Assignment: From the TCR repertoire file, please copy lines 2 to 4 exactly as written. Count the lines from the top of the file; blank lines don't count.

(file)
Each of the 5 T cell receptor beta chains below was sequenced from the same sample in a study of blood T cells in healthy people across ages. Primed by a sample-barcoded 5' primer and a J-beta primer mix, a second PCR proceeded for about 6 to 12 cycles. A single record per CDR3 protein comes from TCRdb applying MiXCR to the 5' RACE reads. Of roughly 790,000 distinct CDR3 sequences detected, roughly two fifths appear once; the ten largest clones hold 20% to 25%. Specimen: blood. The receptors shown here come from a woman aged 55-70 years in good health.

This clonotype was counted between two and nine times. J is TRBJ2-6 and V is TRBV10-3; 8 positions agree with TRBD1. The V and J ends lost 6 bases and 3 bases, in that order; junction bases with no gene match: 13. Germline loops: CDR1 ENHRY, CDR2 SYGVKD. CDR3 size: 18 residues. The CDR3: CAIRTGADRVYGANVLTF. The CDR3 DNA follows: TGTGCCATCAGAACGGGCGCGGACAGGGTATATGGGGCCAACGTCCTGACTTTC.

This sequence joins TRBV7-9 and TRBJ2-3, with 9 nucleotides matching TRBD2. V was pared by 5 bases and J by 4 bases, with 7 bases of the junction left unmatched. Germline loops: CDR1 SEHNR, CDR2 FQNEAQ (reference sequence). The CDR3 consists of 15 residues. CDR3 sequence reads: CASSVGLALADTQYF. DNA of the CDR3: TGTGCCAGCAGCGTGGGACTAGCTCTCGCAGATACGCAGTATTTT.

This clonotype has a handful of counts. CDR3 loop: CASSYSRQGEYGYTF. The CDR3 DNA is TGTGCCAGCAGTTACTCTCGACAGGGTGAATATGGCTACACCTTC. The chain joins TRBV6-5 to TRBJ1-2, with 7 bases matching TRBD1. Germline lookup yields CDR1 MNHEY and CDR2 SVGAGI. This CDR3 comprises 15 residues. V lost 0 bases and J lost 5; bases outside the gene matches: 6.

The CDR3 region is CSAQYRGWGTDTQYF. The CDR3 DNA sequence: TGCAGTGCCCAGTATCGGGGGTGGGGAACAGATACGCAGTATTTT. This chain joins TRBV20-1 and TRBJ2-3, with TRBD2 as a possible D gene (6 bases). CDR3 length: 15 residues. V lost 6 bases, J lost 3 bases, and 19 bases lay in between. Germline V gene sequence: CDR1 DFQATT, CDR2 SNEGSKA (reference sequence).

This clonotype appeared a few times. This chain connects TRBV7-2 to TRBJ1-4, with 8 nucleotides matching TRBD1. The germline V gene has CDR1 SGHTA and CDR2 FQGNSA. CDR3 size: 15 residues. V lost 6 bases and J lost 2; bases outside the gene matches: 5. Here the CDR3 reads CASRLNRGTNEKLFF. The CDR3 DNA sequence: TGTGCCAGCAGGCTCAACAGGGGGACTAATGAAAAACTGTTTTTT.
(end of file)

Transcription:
This clonotype was counted between two and nine times. J is TRBJ2-6 and V is TRBV10-3; 8 positions agree with TRBD1. The V and J ends lost 6 bases and 3 bases, in that order; junction bases with no gene match: 13. Germline loops: CDR1 ENHRY, CDR2 SYGVKD. CDR3 size: 18 residues. The CDR3: CAIRTGADRVYGANVLTF. The CDR3 DNA follows: TGTGCCATCAGAACGGGCGCGGACAGGGTATATGGGGCCAACGTCCTGACTTTC.

This sequence joins TRBV7-9 and TRBJ2-3, with 9 nucleotides matching TRBD2. V was pared by 5 bases and J by 4 bases, with 7 bases of the junction left unmatched. Germline loops: CDR1 SEHNR, CDR2 FQNEAQ (reference sequence). The CDR3 consists of 15 residues. CDR3 sequence reads: CASSVGLALADTQYF. DNA of the CDR3: TGTGCCAGCAGCGTGGGACTAGCTCTCGCAGATACGCAGTATTTT.

This clonotype has a handful of counts. CDR3 loop: CASSYSRQGEYGYTF. The CDR3 DNA is TGTGCCAGCAGTTACTCTCGACAGGGTGAATATGGCTACACCTTC. The chain joins TRBV6-5 to TRBJ1-2, with 7 bases matching TRBD1. Germline lookup yields CDR1 MNHEY and CDR2 SVGAGI. This CDR3 comprises 15 residues. V lost 0 bases and J lost 5; bases outside the gene matches: 6.